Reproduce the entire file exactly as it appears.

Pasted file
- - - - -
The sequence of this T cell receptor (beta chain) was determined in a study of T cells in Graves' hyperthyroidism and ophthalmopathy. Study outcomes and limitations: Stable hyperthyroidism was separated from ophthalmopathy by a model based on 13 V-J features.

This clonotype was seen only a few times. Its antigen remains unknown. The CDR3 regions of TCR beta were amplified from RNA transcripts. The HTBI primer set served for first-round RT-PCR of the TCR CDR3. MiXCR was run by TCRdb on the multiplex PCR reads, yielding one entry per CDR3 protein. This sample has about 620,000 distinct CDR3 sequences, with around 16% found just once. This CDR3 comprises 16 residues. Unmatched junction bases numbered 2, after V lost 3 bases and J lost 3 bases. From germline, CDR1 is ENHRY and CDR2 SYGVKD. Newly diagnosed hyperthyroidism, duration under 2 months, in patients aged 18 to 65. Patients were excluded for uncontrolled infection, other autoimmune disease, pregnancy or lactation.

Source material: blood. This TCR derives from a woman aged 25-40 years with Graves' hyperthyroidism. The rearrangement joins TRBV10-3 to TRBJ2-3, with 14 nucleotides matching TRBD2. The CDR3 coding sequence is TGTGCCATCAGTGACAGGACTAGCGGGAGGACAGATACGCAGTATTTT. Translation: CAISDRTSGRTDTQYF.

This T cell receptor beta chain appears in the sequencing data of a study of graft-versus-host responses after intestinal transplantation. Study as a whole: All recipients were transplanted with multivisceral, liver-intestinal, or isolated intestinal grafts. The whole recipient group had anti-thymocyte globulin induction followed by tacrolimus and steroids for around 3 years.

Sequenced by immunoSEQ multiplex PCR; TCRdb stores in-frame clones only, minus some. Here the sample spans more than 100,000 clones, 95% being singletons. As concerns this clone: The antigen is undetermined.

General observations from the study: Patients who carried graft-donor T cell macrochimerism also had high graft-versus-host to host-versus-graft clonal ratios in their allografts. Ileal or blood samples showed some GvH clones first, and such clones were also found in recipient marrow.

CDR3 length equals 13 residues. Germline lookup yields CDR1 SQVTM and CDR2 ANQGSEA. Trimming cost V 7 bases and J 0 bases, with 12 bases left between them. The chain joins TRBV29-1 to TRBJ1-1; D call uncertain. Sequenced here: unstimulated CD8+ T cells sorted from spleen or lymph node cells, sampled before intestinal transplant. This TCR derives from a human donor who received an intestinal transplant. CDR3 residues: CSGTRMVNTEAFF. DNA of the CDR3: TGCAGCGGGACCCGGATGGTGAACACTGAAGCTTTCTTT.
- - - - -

The sequence of this T cell receptor (beta chain) was determined in a study of T cells in Graves' hyperthyroidism and ophthalmopathy. Study outcomes and limitations: Stable hyperthyroidism was separated from ophthalmopathy by a model based on 13 V-J features.

This clonotype was seen only a few times. Its antigen remains unknown. The CDR3 regions of TCR beta were amplified from RNA transcripts. The HTBI primer set served for first-round RT-PCR of the TCR CDR3. MiXCR was run by TCRdb on the multiplex PCR reads, yielding one entry per CDR3 protein. This sample has about 620,000 distinct CDR3 sequences, with around 16% found just once. This CDR3 comprises 16 residues. Unmatched junction bases numbered 2, after V lost 3 bases and J lost 3 bases. From germline, CDR1 is ENHRY and CDR2 SYGVKD. Newly diagnosed hyperthyroidism, duration under 2 months, in patients aged 18 to 65. Patients were excluded for uncontrolled infection, other autoimmune disease, pregnancy or lactation.

Source material: blood. This TCR derives from a woman aged 25-40 years with Graves' hyperthyroidism. The rearrangement joins TRBV10-3 to TRBJ2-3, with 14 nucleotides matching TRBD2. The CDR3 coding sequence is TGTGCCATCAGTGACAGGACTAGCGGGAGGACAGATACGCAGTATTTT. Translation: CAISDRTSGRTDTQYF.

This T cell receptor beta chain appears in the sequencing data of a study of graft-versus-host responses after intestinal transplantation. Study as a whole: All recipients were transplanted with multivisceral, liver-intestinal, or isolated intestinal grafts. The whole recipient group had anti-thymocyte globulin induction followed by tacrolimus and steroids for around 3 years.

Sequenced by immunoSEQ multiplex PCR; TCRdb stores in-frame clones only, minus some. Here the sample spans more than 100,000 clones, 95% being singletons. As concerns this clone: The antigen is undetermined.

General observations from the study: Patients who carried graft-donor T cell macrochimerism also had high graft-versus-host to host-versus-graft clonal ratios in their allografts. Ileal or blood samples showed some GvH clones first, and such clones were also found in recipient marrow.

CDR3 length equals 13 residues. Germline lookup yields CDR1 SQVTM and CDR2 ANQGSEA. Trimming cost V 7 bases and J 0 bases, with 12 bases left between them. The chain joins TRBV29-1 to TRBJ1-1; D call uncertain. Sequenced here: unstimulated CD8+ T cells sorted from spleen or lymph node cells, sampled before intestinal transplant. This TCR derives from a human donor who received an intestinal transplant. CDR3 residues: CSGTRMVNTEAFF. DNA of the CDR3: TGCAGCGGGACCCGGATGGTGAACACTGAAGCTTTCTTT.